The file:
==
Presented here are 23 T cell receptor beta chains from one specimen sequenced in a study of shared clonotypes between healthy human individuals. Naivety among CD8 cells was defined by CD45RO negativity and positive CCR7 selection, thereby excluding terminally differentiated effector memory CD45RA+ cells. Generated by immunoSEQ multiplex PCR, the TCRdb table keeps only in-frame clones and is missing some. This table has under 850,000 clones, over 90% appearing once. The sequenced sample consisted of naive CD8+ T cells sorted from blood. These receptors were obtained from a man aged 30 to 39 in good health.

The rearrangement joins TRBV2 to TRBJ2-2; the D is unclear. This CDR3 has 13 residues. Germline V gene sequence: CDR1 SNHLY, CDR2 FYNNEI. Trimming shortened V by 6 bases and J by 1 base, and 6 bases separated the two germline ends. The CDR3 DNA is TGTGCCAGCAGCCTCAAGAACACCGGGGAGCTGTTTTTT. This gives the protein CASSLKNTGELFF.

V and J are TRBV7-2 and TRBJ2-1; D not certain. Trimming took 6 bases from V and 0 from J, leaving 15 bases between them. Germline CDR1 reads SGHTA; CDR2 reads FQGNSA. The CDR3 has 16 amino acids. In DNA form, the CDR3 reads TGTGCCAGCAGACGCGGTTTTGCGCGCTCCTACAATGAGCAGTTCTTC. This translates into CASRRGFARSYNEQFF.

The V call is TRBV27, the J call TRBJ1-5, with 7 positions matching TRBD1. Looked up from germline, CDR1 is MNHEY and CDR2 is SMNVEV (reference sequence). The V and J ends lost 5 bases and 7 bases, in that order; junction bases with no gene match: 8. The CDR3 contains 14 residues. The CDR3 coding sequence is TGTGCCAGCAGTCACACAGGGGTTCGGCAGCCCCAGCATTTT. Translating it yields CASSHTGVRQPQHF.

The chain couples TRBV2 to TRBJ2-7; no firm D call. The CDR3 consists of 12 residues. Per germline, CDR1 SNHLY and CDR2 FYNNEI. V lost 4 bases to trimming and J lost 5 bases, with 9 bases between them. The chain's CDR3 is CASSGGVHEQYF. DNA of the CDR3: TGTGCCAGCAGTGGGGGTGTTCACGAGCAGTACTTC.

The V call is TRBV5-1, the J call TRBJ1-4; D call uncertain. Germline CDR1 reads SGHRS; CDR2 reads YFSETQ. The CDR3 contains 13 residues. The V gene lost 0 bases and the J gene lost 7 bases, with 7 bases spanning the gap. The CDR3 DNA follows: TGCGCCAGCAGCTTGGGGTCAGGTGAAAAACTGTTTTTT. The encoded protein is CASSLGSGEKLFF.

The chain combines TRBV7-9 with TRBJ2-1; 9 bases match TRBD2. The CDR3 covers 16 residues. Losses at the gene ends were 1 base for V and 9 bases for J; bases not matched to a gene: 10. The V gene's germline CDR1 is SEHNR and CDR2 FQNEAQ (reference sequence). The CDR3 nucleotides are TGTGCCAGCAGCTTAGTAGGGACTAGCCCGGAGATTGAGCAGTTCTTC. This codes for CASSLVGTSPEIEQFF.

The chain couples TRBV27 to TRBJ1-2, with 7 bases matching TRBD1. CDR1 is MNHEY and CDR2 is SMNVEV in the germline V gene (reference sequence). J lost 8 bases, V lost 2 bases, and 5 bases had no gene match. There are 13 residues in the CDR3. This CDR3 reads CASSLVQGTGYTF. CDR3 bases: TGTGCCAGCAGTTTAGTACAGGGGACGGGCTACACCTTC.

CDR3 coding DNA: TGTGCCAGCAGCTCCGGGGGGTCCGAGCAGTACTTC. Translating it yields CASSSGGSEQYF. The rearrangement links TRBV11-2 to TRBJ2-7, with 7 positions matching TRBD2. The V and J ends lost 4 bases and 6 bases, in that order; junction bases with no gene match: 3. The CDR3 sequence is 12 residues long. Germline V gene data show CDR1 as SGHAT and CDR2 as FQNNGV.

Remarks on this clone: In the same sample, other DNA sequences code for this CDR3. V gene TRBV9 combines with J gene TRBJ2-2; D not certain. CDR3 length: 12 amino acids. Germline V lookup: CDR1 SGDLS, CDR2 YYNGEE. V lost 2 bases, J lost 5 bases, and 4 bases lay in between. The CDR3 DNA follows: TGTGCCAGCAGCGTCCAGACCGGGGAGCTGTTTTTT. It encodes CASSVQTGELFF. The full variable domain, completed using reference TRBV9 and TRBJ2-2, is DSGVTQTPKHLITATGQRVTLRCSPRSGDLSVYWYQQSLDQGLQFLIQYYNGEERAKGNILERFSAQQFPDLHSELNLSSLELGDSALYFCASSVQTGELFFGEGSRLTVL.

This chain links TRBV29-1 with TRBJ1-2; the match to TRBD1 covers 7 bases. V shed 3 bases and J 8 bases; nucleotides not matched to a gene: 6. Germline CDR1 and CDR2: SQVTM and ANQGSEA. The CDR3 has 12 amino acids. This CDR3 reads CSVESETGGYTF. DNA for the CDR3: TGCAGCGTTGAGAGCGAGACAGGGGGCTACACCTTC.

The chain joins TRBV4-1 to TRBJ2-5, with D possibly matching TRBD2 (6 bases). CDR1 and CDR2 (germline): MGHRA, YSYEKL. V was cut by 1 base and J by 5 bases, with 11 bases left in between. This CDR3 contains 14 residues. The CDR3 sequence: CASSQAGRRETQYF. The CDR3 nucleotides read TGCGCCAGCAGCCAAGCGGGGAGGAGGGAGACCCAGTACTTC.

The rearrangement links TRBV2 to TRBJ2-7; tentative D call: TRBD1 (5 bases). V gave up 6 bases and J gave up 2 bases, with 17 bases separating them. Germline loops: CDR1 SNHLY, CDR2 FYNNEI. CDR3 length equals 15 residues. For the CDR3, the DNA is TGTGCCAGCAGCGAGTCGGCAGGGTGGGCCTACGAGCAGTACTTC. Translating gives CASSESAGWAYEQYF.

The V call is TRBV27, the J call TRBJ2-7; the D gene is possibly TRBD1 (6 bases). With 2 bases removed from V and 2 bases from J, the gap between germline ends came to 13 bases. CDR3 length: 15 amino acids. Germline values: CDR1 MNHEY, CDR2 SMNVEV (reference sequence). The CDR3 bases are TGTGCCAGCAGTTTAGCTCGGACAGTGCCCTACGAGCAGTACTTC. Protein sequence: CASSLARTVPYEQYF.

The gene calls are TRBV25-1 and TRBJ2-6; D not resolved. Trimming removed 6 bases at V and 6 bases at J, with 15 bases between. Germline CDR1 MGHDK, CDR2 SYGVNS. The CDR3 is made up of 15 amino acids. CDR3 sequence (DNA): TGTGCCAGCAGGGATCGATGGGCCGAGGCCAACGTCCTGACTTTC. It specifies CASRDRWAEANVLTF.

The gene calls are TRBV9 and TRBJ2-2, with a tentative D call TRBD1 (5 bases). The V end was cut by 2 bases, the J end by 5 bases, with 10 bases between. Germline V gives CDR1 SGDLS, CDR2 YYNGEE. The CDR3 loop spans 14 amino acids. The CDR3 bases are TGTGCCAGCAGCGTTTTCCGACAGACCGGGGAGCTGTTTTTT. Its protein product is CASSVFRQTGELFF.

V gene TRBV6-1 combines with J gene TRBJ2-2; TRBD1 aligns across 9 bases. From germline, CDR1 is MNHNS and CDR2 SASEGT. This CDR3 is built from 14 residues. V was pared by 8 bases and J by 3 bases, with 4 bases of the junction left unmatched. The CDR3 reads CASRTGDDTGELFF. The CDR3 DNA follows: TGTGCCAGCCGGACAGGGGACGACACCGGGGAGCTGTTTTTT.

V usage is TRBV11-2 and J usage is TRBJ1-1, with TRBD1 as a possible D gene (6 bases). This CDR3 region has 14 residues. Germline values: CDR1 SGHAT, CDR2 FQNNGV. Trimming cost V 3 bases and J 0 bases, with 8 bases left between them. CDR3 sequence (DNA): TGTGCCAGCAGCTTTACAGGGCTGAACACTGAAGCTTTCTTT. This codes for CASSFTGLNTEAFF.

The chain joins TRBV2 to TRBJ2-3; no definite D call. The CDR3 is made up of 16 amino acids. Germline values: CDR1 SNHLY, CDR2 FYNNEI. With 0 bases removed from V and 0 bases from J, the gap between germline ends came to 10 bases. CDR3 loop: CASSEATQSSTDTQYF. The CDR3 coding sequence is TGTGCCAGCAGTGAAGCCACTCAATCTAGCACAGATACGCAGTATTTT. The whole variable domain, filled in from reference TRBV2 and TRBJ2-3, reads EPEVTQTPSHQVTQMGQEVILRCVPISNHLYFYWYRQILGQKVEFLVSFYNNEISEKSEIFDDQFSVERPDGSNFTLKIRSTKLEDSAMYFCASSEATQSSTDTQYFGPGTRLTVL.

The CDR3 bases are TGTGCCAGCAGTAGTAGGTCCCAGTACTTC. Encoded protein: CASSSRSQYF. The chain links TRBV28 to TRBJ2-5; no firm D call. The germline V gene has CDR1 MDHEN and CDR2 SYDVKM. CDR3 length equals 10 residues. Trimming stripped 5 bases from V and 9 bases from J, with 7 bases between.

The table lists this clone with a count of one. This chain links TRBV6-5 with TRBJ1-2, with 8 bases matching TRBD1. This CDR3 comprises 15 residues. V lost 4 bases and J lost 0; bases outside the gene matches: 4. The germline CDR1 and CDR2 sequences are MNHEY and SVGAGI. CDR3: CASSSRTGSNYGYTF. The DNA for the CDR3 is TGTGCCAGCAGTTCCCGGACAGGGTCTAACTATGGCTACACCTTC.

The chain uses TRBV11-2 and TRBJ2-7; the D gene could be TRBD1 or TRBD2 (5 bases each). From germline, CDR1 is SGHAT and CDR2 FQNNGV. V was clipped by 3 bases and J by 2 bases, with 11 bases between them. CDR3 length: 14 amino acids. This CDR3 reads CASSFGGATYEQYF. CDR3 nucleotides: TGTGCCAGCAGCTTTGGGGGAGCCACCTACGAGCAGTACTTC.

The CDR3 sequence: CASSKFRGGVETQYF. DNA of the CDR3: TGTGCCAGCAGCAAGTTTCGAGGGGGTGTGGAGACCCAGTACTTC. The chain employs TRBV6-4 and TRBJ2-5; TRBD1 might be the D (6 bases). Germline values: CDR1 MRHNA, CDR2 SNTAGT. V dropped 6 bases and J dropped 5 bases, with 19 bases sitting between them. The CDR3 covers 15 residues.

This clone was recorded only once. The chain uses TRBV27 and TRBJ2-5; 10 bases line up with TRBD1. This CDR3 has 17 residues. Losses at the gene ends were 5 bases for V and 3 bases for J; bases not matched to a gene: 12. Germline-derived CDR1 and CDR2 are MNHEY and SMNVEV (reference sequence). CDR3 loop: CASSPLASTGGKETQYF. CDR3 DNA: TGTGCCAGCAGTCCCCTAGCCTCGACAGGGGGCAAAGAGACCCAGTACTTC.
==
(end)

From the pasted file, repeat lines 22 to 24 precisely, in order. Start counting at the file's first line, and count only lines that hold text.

The chain uses TRBV11-2 and TRBJ2-7; the D gene could be TRBD1 or TRBD2 (5 bases each). From germline, CDR1 is SGHAT and CDR2 FQNNGV. V was clipped by 3 bases and J by 2 bases, with 11 bases between them. CDR3 length: 14 amino acids. This CDR3 reads CASSFGGATYEQYF. CDR3 nucleotides: TGTGCCAGCAGCTTTGGGGGAGCCACCTACGAGCAGTACTTC.

The CDR3 sequence: CASSKFRGGVETQYF. DNA of the CDR3: TGTGCCAGCAGCAAGTTTCGAGGGGGTGTGGAGACCCAGTACTTC. The chain employs TRBV6-4 and TRBJ2-5; TRBD1 might be the D (6 bases). Germline values: CDR1 MRHNA, CDR2 SNTAGT. V dropped 6 bases and J dropped 5 bases, with 19 bases sitting between them. The CDR3 covers 15 residues.

This clone was recorded only once. The chain uses TRBV27 and TRBJ2-5; 10 bases line up with TRBD1. This CDR3 has 17 residues. Losses at the gene ends were 5 bases for V and 3 bases for J; bases not matched to a gene: 12. Germline-derived CDR1 and CDR2 are MNHEY and SMNVEV (reference sequence). CDR3 loop: CASSPLASTGGKETQYF. CDR3 DNA: TGTGCCAGCAGTCCCCTAGCCTCGACAGGGGGCAAAGAGACCCAGTACTTC.